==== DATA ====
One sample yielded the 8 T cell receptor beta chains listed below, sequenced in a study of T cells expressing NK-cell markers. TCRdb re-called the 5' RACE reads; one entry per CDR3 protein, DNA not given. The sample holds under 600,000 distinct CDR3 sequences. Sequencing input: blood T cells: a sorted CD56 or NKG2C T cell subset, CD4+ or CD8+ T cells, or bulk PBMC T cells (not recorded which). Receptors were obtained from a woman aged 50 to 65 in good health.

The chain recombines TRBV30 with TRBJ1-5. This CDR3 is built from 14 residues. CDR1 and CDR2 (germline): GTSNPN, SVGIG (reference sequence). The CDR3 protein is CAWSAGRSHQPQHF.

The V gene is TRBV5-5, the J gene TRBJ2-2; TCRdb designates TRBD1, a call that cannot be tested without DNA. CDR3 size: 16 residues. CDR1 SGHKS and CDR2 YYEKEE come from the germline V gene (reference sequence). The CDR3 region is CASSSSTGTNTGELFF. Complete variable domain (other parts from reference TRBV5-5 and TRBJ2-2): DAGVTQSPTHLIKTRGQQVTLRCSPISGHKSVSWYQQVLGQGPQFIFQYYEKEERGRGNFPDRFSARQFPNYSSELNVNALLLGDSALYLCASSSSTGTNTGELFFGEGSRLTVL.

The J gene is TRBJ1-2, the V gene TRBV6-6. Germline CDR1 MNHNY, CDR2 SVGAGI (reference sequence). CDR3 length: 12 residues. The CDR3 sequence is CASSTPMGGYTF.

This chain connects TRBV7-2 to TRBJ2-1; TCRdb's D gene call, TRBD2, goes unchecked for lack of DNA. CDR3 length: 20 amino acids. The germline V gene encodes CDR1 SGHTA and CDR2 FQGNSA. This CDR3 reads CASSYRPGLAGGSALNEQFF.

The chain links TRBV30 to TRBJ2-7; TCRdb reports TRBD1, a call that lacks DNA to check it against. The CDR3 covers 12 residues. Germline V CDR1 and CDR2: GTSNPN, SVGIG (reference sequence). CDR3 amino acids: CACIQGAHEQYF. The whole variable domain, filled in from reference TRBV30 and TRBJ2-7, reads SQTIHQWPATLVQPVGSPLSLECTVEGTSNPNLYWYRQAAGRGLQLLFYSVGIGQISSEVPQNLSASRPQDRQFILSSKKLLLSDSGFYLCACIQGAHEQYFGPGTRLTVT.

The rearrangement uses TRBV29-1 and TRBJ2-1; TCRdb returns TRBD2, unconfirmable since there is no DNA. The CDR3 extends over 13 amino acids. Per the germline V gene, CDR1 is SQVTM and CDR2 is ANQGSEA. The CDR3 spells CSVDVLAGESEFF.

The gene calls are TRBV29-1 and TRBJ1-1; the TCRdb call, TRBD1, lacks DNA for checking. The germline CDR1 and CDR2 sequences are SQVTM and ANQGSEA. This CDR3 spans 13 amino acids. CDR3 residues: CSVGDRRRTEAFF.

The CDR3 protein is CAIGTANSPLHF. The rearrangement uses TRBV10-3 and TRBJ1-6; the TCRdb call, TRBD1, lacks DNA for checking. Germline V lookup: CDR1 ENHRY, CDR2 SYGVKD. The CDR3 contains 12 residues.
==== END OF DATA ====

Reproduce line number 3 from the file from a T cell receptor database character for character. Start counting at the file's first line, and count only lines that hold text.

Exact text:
The V gene is TRBV5-5, the J gene TRBJ2-2; TCRdb designates TRBD1, a call that cannot be tested without DNA. CDR3 size: 16 residues. CDR1 SGHKS and CDR2 YYEKEE come from the germline V gene (reference sequence). The CDR3 region is CASSSSTGTNTGELFF. Complete variable domain (other parts from reference TRBV5-5 and TRBJ2-2): DAGVTQSPTHLIKTRGQQVTLRCSPISGHKSVSWYQQVLGQGPQFIFQYYEKEERGRGNFPDRFSARQFPNYSSELNVNALLLGDSALYLCASSSSTGTNTGELFFGEGSRLTVL.